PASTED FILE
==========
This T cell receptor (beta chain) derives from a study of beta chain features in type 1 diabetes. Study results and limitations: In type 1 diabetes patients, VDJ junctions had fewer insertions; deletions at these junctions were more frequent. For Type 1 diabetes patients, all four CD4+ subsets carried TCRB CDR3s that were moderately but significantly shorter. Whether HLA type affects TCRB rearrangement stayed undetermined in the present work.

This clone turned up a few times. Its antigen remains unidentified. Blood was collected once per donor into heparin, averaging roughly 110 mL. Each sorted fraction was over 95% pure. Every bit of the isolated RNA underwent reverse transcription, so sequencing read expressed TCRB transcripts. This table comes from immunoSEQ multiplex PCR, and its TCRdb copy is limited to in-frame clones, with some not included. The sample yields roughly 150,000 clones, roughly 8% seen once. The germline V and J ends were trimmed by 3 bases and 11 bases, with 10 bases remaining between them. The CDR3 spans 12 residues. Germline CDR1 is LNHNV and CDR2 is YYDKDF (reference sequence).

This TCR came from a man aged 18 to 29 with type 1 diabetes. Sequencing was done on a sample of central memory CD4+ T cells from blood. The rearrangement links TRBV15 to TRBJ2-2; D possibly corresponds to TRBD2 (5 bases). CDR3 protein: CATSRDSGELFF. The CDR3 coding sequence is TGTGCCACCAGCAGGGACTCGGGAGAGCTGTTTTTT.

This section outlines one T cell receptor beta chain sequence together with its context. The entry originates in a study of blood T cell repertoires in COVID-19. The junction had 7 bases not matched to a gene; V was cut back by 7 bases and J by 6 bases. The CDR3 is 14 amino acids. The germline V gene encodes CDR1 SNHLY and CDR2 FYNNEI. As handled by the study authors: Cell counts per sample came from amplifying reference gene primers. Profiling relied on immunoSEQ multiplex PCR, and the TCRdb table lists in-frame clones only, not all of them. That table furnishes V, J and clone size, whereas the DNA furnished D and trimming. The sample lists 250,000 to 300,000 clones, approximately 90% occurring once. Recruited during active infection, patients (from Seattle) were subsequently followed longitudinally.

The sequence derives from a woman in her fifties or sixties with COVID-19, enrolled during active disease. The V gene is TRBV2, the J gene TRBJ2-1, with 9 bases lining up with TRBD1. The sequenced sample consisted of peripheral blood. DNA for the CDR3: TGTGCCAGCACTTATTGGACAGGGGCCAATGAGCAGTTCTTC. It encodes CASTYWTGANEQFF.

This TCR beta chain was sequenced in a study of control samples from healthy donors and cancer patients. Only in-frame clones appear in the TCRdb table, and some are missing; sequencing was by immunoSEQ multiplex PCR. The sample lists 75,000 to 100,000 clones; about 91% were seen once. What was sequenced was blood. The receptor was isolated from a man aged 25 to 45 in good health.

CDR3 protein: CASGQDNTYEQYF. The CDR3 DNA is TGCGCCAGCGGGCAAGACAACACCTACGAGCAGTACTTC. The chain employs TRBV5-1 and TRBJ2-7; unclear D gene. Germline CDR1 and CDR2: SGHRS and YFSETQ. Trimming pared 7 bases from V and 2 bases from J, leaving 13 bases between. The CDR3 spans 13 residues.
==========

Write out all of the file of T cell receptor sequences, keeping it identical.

This T cell receptor (beta chain) derives from a study of beta chain features in type 1 diabetes. Study results and limitations: In type 1 diabetes patients, VDJ junctions had fewer insertions; deletions at these junctions were more frequent. For Type 1 diabetes patients, all four CD4+ subsets carried TCRB CDR3s that were moderately but significantly shorter. Whether HLA type affects TCRB rearrangement stayed undetermined in the present work.

This clone turned up a few times. Its antigen remains unidentified. Blood was collected once per donor into heparin, averaging roughly 110 mL. Each sorted fraction was over 95% pure. Every bit of the isolated RNA underwent reverse transcription, so sequencing read expressed TCRB transcripts. This table comes from immunoSEQ multiplex PCR, and its TCRdb copy is limited to in-frame clones, with some not included. The sample yields roughly 150,000 clones, roughly 8% seen once. The germline V and J ends were trimmed by 3 bases and 11 bases, with 10 bases remaining between them. The CDR3 spans 12 residues. Germline CDR1 is LNHNV and CDR2 is YYDKDF (reference sequence).

This TCR came from a man aged 18 to 29 with type 1 diabetes. Sequencing was done on a sample of central memory CD4+ T cells from blood. The rearrangement links TRBV15 to TRBJ2-2; D possibly corresponds to TRBD2 (5 bases). CDR3 protein: CATSRDSGELFF. The CDR3 coding sequence is TGTGCCACCAGCAGGGACTCGGGAGAGCTGTTTTTT.

This section outlines one T cell receptor beta chain sequence together with its context. The entry originates in a study of blood T cell repertoires in COVID-19. The junction had 7 bases not matched to a gene; V was cut back by 7 bases and J by 6 bases. The CDR3 is 14 amino acids. The germline V gene encodes CDR1 SNHLY and CDR2 FYNNEI. As handled by the study authors: Cell counts per sample came from amplifying reference gene primers. Profiling relied on immunoSEQ multiplex PCR, and the TCRdb table lists in-frame clones only, not all of them. That table furnishes V, J and clone size, whereas the DNA furnished D and trimming. The sample lists 250,000 to 300,000 clones, approximately 90% occurring once. Recruited during active infection, patients (from Seattle) were subsequently followed longitudinally.

The sequence derives from a woman in her fifties or sixties with COVID-19, enrolled during active disease. The V gene is TRBV2, the J gene TRBJ2-1, with 9 bases lining up with TRBD1. The sequenced sample consisted of peripheral blood. DNA for the CDR3: TGTGCCAGCACTTATTGGACAGGGGCCAATGAGCAGTTCTTC. It encodes CASTYWTGANEQFF.

This TCR beta chain was sequenced in a study of control samples from healthy donors and cancer patients. Only in-frame clones appear in the TCRdb table, and some are missing; sequencing was by immunoSEQ multiplex PCR. The sample lists 75,000 to 100,000 clones; about 91% were seen once. What was sequenced was blood. The receptor was isolated from a man aged 25 to 45 in good health.

CDR3 protein: CASGQDNTYEQYF. The CDR3 DNA is TGCGCCAGCGGGCAAGACAACACCTACGAGCAGTACTTC. The chain employs TRBV5-1 and TRBJ2-7; unclear D gene. Germline CDR1 and CDR2: SGHRS and YFSETQ. Trimming pared 7 bases from V and 2 bases from J, leaving 13 bases between. The CDR3 spans 13 residues.